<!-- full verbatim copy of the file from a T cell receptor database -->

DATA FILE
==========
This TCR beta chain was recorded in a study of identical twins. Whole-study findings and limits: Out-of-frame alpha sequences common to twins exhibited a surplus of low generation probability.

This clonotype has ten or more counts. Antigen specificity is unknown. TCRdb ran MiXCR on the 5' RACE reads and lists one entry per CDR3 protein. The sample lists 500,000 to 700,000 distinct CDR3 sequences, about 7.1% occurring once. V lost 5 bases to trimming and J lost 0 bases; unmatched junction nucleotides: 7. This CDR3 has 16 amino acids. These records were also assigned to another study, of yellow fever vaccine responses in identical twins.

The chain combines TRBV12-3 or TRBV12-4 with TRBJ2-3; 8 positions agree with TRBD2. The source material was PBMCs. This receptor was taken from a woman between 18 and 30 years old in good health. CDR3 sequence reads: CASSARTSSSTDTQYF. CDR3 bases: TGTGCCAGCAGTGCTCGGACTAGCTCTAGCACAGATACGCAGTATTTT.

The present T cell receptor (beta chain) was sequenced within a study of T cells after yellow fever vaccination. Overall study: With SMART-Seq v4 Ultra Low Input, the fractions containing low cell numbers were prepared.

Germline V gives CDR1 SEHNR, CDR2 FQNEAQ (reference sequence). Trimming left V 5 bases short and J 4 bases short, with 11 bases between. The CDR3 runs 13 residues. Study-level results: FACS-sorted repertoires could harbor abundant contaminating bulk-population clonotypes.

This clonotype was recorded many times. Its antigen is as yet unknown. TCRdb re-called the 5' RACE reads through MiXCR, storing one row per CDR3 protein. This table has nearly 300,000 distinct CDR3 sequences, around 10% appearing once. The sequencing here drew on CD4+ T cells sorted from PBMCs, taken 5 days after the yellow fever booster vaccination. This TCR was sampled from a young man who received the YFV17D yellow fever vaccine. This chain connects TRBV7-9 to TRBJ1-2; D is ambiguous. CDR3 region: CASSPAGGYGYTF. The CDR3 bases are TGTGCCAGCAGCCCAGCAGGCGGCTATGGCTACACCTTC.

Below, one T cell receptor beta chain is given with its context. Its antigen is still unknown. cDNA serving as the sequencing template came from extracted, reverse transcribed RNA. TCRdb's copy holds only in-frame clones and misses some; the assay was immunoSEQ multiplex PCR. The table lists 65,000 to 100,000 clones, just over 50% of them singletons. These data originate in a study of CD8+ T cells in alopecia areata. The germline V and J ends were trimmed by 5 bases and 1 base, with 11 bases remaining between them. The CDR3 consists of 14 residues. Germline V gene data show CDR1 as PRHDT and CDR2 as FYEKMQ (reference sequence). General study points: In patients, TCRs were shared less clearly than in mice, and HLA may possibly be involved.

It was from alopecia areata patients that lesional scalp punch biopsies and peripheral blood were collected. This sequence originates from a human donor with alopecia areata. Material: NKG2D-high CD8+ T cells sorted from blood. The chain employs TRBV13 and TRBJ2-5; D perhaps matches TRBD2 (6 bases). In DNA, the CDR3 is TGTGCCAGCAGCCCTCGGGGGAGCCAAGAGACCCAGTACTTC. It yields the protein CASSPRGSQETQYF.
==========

This TCR beta chain was recorded in a study of identical twins. Whole-study findings and limits: Out-of-frame alpha sequences common to twins exhibited a surplus of low generation probability.

This clonotype has ten or more counts. Antigen specificity is unknown. TCRdb ran MiXCR on the 5' RACE reads and lists one entry per CDR3 protein. The sample lists 500,000 to 700,000 distinct CDR3 sequences, about 7.1% occurring once. V lost 5 bases to trimming and J lost 0 bases; unmatched junction nucleotides: 7. This CDR3 has 16 amino acids. These records were also assigned to another study, of yellow fever vaccine responses in identical twins.

The chain combines TRBV12-3 or TRBV12-4 with TRBJ2-3; 8 positions agree with TRBD2. The source material was PBMCs. This receptor was taken from a woman between 18 and 30 years old in good health. CDR3 sequence reads: CASSARTSSSTDTQYF. CDR3 bases: TGTGCCAGCAGTGCTCGGACTAGCTCTAGCACAGATACGCAGTATTTT.

The present T cell receptor (beta chain) was sequenced within a study of T cells after yellow fever vaccination. Overall study: With SMART-Seq v4 Ultra Low Input, the fractions containing low cell numbers were prepared.

Germline V gives CDR1 SEHNR, CDR2 FQNEAQ (reference sequence). Trimming left V 5 bases short and J 4 bases short, with 11 bases between. The CDR3 runs 13 residues. Study-level results: FACS-sorted repertoires could harbor abundant contaminating bulk-population clonotypes.

This clonotype was recorded many times. Its antigen is as yet unknown. TCRdb re-called the 5' RACE reads through MiXCR, storing one row per CDR3 protein. This table has nearly 300,000 distinct CDR3 sequences, around 10% appearing once. The sequencing here drew on CD4+ T cells sorted from PBMCs, taken 5 days after the yellow fever booster vaccination. This TCR was sampled from a young man who received the YFV17D yellow fever vaccine. This chain connects TRBV7-9 to TRBJ1-2; D is ambiguous. CDR3 region: CASSPAGGYGYTF. The CDR3 bases are TGTGCCAGCAGCCCAGCAGGCGGCTATGGCTACACCTTC.

Below, one T cell receptor beta chain is given with its context. Its antigen is still unknown. cDNA serving as the sequencing template came from extracted, reverse transcribed RNA. TCRdb's copy holds only in-frame clones and misses some; the assay was immunoSEQ multiplex PCR. The table lists 65,000 to 100,000 clones, just over 50% of them singletons. These data originate in a study of CD8+ T cells in alopecia areata. The germline V and J ends were trimmed by 5 bases and 1 base, with 11 bases remaining between them. The CDR3 consists of 14 residues. Germline V gene data show CDR1 as PRHDT and CDR2 as FYEKMQ (reference sequence). General study points: In patients, TCRs were shared less clearly than in mice, and HLA may possibly be involved.

It was from alopecia areata patients that lesional scalp punch biopsies and peripheral blood were collected. This sequence originates from a human donor with alopecia areata. Material: NKG2D-high CD8+ T cells sorted from blood. The chain employs TRBV13 and TRBJ2-5; D perhaps matches TRBD2 (6 bases). In DNA, the CDR3 is TGTGCCAGCAGCCCTCGGGGGAGCCAAGAGACCCAGTACTTC. It yields the protein CASSPRGSQETQYF.